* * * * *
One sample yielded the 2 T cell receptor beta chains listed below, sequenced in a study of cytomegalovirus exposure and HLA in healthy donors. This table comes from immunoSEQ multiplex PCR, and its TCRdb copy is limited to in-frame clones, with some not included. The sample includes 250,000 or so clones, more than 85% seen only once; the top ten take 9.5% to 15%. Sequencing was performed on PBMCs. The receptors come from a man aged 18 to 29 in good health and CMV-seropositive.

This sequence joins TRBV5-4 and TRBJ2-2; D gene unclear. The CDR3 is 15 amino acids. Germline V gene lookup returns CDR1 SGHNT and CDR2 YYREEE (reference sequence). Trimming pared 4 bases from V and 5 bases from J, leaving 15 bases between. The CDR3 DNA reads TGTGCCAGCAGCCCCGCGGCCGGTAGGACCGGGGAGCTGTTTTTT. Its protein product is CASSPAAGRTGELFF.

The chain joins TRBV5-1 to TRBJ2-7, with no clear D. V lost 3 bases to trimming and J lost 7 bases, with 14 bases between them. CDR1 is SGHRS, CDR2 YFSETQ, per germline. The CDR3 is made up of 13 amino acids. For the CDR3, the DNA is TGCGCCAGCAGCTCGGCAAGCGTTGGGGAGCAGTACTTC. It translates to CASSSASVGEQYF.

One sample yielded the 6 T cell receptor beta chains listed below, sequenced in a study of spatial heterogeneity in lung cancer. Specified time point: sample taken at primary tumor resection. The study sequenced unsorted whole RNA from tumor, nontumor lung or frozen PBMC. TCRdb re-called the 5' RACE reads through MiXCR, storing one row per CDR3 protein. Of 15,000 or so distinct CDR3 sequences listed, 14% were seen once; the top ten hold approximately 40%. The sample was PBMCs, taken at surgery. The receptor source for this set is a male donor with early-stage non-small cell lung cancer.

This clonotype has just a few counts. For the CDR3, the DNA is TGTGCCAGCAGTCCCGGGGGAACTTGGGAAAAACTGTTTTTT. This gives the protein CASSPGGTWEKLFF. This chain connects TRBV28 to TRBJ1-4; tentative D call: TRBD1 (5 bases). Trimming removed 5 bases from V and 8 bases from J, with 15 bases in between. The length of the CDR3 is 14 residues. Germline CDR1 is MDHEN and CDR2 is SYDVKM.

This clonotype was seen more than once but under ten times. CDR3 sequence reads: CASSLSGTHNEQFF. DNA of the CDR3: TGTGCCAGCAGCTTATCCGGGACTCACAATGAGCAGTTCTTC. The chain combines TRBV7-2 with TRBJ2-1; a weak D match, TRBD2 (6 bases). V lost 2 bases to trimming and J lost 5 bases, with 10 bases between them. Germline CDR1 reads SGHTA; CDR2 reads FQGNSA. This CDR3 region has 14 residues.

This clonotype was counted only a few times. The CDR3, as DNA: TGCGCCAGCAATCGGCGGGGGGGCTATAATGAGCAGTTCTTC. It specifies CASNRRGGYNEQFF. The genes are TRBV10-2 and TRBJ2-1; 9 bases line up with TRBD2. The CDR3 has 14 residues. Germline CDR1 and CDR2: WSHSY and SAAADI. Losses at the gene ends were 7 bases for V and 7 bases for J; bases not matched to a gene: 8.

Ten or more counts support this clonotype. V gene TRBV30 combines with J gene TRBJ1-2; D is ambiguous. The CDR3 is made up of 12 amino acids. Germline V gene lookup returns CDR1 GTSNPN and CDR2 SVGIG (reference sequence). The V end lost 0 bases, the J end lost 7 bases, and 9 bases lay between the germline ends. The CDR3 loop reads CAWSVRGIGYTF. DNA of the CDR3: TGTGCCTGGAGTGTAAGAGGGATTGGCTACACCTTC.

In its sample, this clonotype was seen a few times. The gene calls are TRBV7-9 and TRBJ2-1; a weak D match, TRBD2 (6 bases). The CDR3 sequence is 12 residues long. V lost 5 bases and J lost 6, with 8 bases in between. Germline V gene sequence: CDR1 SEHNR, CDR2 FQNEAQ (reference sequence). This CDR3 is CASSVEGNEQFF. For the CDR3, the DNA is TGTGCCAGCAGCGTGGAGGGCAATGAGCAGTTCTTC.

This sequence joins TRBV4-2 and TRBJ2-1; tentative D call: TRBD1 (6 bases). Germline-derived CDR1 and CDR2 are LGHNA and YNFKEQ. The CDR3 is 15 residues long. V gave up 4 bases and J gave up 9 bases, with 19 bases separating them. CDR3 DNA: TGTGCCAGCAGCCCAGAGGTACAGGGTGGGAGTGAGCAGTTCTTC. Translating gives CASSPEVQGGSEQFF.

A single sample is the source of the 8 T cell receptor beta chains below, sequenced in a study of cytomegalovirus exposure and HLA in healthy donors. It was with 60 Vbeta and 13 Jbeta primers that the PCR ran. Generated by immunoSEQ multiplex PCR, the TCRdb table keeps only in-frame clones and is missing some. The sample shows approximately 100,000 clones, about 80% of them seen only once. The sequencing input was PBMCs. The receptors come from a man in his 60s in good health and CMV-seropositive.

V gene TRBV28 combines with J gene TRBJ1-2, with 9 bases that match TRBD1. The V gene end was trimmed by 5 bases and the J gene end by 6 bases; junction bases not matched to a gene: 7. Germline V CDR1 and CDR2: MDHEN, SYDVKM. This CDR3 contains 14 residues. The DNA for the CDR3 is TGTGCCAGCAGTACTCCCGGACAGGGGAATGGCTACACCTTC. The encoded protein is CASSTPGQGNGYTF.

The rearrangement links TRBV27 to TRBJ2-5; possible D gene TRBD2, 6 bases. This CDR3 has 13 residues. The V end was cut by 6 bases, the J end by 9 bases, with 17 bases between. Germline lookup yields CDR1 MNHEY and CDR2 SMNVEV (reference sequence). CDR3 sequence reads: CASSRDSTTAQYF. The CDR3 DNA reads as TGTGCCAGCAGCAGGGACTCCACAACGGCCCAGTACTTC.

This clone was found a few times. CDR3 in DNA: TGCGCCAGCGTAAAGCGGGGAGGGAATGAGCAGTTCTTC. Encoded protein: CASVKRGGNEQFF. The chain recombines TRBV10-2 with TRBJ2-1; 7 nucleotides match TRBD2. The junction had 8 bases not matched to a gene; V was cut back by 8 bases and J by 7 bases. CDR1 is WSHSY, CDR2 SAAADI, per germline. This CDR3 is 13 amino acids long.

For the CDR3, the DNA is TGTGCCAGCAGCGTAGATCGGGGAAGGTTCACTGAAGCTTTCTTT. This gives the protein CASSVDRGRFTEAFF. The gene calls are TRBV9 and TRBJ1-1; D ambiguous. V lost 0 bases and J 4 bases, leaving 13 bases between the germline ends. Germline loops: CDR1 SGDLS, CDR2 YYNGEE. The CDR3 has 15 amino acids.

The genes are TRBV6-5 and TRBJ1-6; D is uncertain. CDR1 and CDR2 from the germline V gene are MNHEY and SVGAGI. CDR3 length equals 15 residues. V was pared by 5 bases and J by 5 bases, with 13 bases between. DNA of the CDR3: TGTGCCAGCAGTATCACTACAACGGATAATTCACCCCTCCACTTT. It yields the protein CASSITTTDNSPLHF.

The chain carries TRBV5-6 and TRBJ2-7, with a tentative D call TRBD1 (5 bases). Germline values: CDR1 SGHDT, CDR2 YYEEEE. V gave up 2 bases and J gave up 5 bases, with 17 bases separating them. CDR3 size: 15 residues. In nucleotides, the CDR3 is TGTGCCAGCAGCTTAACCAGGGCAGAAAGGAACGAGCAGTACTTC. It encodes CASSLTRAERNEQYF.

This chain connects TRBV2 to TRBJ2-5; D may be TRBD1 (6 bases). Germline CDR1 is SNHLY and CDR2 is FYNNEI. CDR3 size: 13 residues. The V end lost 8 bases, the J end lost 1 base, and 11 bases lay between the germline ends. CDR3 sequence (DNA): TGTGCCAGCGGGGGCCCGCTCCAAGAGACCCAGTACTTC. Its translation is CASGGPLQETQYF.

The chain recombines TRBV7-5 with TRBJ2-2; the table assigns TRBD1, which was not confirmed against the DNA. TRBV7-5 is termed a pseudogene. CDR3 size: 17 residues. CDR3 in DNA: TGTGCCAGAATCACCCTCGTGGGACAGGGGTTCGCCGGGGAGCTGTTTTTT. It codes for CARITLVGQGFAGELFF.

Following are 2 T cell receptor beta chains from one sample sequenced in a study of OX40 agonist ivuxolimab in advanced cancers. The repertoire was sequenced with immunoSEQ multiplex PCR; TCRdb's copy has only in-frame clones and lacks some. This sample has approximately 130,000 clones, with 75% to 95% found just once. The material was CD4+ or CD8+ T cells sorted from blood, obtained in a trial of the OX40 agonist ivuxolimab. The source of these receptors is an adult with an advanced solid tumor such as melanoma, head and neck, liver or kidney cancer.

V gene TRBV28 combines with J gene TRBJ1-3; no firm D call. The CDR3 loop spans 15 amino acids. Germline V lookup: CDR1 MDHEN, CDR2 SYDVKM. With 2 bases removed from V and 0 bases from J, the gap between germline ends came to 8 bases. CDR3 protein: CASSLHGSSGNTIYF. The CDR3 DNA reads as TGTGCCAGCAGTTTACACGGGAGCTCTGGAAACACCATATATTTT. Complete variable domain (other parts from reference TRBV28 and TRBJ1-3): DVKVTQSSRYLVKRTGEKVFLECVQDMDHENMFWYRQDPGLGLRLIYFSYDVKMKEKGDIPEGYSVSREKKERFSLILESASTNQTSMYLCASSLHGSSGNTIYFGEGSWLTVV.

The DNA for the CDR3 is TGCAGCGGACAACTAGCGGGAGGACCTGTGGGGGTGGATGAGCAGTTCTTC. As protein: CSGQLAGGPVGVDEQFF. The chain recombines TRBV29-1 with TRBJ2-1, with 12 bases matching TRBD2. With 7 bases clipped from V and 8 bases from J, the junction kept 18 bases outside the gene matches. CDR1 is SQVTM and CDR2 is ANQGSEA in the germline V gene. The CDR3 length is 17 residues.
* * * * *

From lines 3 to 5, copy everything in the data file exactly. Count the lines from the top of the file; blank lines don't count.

The chain joins TRBV5-1 to TRBJ2-7, with no clear D. V lost 3 bases to trimming and J lost 7 bases, with 14 bases between them. CDR1 is SGHRS, CDR2 YFSETQ, per germline. The CDR3 is made up of 13 amino acids. For the CDR3, the DNA is TGCGCCAGCAGCTCGGCAAGCGTTGGGGAGCAGTACTTC. It translates to CASSSASVGEQYF.

One sample yielded the 6 T cell receptor beta chains listed below, sequenced in a study of spatial heterogeneity in lung cancer. Specified time point: sample taken at primary tumor resection. The study sequenced unsorted whole RNA from tumor, nontumor lung or frozen PBMC. TCRdb re-called the 5' RACE reads through MiXCR, storing one row per CDR3 protein. Of 15,000 or so distinct CDR3 sequences listed, 14% were seen once; the top ten hold approximately 40%. The sample was PBMCs, taken at surgery. The receptor source for this set is a male donor with early-stage non-small cell lung cancer.

This clonotype has just a few counts. For the CDR3, the DNA is TGTGCCAGCAGTCCCGGGGGAACTTGGGAAAAACTGTTTTTT. This gives the protein CASSPGGTWEKLFF. This chain connects TRBV28 to TRBJ1-4; tentative D call: TRBD1 (5 bases). Trimming removed 5 bases from V and 8 bases from J, with 15 bases in between. The length of the CDR3 is 14 residues. Germline CDR1 is MDHEN and CDR2 is SYDVKM.